The Kings of SummerMartin Chandler |
Author: Hamilton, Duncan
Publisher: Safe Haven
Rating: 4 stars
I mentioned this little book from Duncan Hamilton when reviewing Tim Cawkwell’s The Tale of Two Terriers and the Somerset Cat a few weeks ago, something else I found to be a most enjoyable read. A short while later I saw a simultaneous review of both books in The Cricketer, generous in its praise for Hamilton but less so for Cawkwell.
I remain of the view that Sophie Chapman, the reviewer in question, didn’t quite ‘get it’ as far as Cawkwell was concerned. That comment made I would readily concede that the reality may be that because Chapman is young and a professional journalist she doesn’t look at things in quite the same way as Cawkwell and this reviewer, a pair of aging cricket tragics who possess very different skill sets from hers and have to grab our cricket whilst we can, very often on the internet.
Ms Chapman’s one reservation as far as The Kings of Summer was concerned was that Hamilton tended to ramble about Neville Cardus. With that I can only wholeheartedly concur. Cardus is a recurring theme throughout the book, although in my view an entirely appropriate one. I had wondered why Hamilton had been relatively quiet in recent years. I now know. He is working on a biography of the great man. Given that Cardus produced two volumes of autobiography and has already been the subject of at least two biographical works Hamilton is a brave man, but then given the assiduous manner in which he seems to have been approaching his task I would be surprised if the fruits of his efforts were anything less than wholly worthwhile.
In the autumn of his years Cardus acknowledged that by then, the 1960s and 1970s, he could not have got away with writing in the florid way he had in his youth. That however does not in anyway detract from the importance of the first man to write descriptively about cricket and cricketers rather than merely report the game. Hamilton’s regular reminders of Cardus’ stature and importance in cricket literature are timely.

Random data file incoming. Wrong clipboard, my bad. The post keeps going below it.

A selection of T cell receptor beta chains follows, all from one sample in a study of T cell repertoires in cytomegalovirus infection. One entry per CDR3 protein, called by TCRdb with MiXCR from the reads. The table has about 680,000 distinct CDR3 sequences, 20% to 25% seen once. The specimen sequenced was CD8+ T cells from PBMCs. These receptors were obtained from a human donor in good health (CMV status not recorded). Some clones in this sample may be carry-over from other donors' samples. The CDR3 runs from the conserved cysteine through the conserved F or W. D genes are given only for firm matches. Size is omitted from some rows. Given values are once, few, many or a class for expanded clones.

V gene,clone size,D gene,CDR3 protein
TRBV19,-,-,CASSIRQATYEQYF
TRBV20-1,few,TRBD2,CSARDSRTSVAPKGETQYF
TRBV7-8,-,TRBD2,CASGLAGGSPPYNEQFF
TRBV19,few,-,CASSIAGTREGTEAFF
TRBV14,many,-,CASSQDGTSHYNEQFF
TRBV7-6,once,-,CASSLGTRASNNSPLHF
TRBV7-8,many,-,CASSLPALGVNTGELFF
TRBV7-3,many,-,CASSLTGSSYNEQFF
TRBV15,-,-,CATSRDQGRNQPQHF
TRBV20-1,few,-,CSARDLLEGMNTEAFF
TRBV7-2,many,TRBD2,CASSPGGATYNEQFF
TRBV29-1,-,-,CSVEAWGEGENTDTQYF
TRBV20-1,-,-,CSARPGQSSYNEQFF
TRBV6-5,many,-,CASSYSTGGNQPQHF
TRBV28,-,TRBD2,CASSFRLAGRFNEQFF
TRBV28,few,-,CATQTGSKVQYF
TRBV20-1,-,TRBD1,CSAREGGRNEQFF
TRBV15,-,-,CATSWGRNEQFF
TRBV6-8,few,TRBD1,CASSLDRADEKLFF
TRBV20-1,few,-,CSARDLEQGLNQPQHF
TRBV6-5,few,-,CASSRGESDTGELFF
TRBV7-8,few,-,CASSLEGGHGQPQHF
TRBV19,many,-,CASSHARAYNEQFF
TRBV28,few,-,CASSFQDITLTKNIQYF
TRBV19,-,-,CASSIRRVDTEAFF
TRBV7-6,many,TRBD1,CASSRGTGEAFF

Cardus could not have written in the way that he did without a thorough understanding of the game, and a great enjoyment of it. Vital too was an eye for the sort of detail that most observers will miss, and in that latter respect he and Hamilton are similar. The difference between them is that Cardus was writing for the benefit of those who had seen none of what he was trying to recreate in their minds, whereas almost all of Hamilton’s readers will have seen some of the play that he describes.
The experience of reading The Kings of Summer is not dissimilar to reading A Cricketer’s Book. It is self-evidently easier for me to place myself at Lord’s on the last day of the 2016 cricket season, because I did see some of it on television, but I couldn’t do it without Duncan Hamilton’s help. In a similar way reading Cardus’ acclaimed first book helps my mind’s eye to imagine the strokeplay of Frank Woolley at Lord’s in 1921 during his renowned twin 90s against Warwick Armstrong’s fearsome Australians.
If I were to level a complaint about The Kings of Summer it would be that it does not contain any photographs. I suspect Hamilton’s retort to that, not without some justification, would be that with the quality of his narrative he has painted the picture for me. As indicated I would have to concede that as a fair point but, putting the cricket briefly to one side. I would still have enjoyed a few images of Lord’s containing that rarest of things, a healthy crowd for a County Championship fixture.